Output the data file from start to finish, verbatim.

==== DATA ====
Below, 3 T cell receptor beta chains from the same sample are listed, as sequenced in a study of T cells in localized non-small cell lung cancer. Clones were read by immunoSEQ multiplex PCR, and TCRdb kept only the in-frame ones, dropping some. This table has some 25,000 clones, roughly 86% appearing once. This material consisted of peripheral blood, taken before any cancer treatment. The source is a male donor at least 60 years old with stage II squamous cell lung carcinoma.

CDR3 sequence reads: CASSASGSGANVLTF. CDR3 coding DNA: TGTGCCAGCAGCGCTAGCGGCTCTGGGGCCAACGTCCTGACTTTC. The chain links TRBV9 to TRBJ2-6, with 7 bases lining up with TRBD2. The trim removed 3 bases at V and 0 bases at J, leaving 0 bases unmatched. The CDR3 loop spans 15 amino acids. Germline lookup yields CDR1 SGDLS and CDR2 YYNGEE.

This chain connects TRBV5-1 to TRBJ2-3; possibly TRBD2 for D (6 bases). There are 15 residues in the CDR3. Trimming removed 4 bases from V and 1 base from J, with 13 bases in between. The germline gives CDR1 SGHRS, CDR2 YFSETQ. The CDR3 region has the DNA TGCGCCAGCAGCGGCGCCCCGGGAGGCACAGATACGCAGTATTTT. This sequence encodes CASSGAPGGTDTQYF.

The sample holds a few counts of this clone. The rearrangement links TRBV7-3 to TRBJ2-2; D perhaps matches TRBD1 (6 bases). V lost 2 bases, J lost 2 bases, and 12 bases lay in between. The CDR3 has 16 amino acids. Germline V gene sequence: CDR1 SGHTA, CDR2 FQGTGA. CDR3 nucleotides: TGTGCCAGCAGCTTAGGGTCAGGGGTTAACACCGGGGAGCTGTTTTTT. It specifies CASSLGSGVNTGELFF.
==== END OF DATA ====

Below, 3 T cell receptor beta chains from the same sample are listed, as sequenced in a study of T cells in localized non-small cell lung cancer. Clones were read by immunoSEQ multiplex PCR, and TCRdb kept only the in-frame ones, dropping some. This table has some 25,000 clones, roughly 86% appearing once. This material consisted of peripheral blood, taken before any cancer treatment. The source is a male donor at least 60 years old with stage II squamous cell lung carcinoma.

CDR3 sequence reads: CASSASGSGANVLTF. CDR3 coding DNA: TGTGCCAGCAGCGCTAGCGGCTCTGGGGCCAACGTCCTGACTTTC. The chain links TRBV9 to TRBJ2-6, with 7 bases lining up with TRBD2. The trim removed 3 bases at V and 0 bases at J, leaving 0 bases unmatched. The CDR3 loop spans 15 amino acids. Germline lookup yields CDR1 SGDLS and CDR2 YYNGEE.

This chain connects TRBV5-1 to TRBJ2-3; possibly TRBD2 for D (6 bases). There are 15 residues in the CDR3. Trimming removed 4 bases from V and 1 base from J, with 13 bases in between. The germline gives CDR1 SGHRS, CDR2 YFSETQ. The CDR3 region has the DNA TGCGCCAGCAGCGGCGCCCCGGGAGGCACAGATACGCAGTATTTT. This sequence encodes CASSGAPGGTDTQYF.

The sample holds a few counts of this clone. The rearrangement links TRBV7-3 to TRBJ2-2; D perhaps matches TRBD1 (6 bases). V lost 2 bases, J lost 2 bases, and 12 bases lay in between. The CDR3 has 16 amino acids. Germline V gene sequence: CDR1 SGHTA, CDR2 FQGTGA. CDR3 nucleotides: TGTGCCAGCAGCTTAGGGTCAGGGGTTAACACCGGGGAGCTGTTTTTT. It specifies CASSLGSGVNTGELFF.